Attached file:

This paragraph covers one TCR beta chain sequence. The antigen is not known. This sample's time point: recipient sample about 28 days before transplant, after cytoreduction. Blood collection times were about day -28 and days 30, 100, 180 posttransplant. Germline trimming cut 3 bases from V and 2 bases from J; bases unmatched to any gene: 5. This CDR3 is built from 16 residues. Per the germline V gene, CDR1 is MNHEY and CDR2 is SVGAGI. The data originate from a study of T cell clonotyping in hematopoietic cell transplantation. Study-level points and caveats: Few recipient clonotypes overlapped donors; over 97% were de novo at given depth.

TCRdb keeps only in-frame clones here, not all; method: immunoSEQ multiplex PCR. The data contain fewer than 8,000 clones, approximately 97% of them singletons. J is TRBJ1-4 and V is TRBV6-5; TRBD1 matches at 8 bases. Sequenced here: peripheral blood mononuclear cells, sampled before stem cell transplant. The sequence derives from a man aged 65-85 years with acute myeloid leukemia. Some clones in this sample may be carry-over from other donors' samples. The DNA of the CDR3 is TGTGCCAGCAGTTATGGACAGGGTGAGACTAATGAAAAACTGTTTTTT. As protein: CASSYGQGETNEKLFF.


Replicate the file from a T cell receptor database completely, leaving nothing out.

This paragraph covers one TCR beta chain sequence. The antigen is not known. This sample's time point: recipient sample about 28 days before transplant, after cytoreduction. Blood collection times were about day -28 and days 30, 100, 180 posttransplant. Germline trimming cut 3 bases from V and 2 bases from J; bases unmatched to any gene: 5. This CDR3 is built from 16 residues. Per the germline V gene, CDR1 is MNHEY and CDR2 is SVGAGI. The data originate from a study of T cell clonotyping in hematopoietic cell transplantation. Study-level points and caveats: Few recipient clonotypes overlapped donors; over 97% were de novo at given depth.

TCRdb keeps only in-frame clones here, not all; method: immunoSEQ multiplex PCR. The data contain fewer than 8,000 clones, approximately 97% of them singletons. J is TRBJ1-4 and V is TRBV6-5; TRBD1 matches at 8 bases. Sequenced here: peripheral blood mononuclear cells, sampled before stem cell transplant. The sequence derives from a man aged 65-85 years with acute myeloid leukemia. Some clones in this sample may be carry-over from other donors' samples. The DNA of the CDR3 is TGTGCCAGCAGTTATGGACAGGGTGAGACTAATGAAAAACTGTTTTTT. As protein: CASSYGQGETNEKLFF.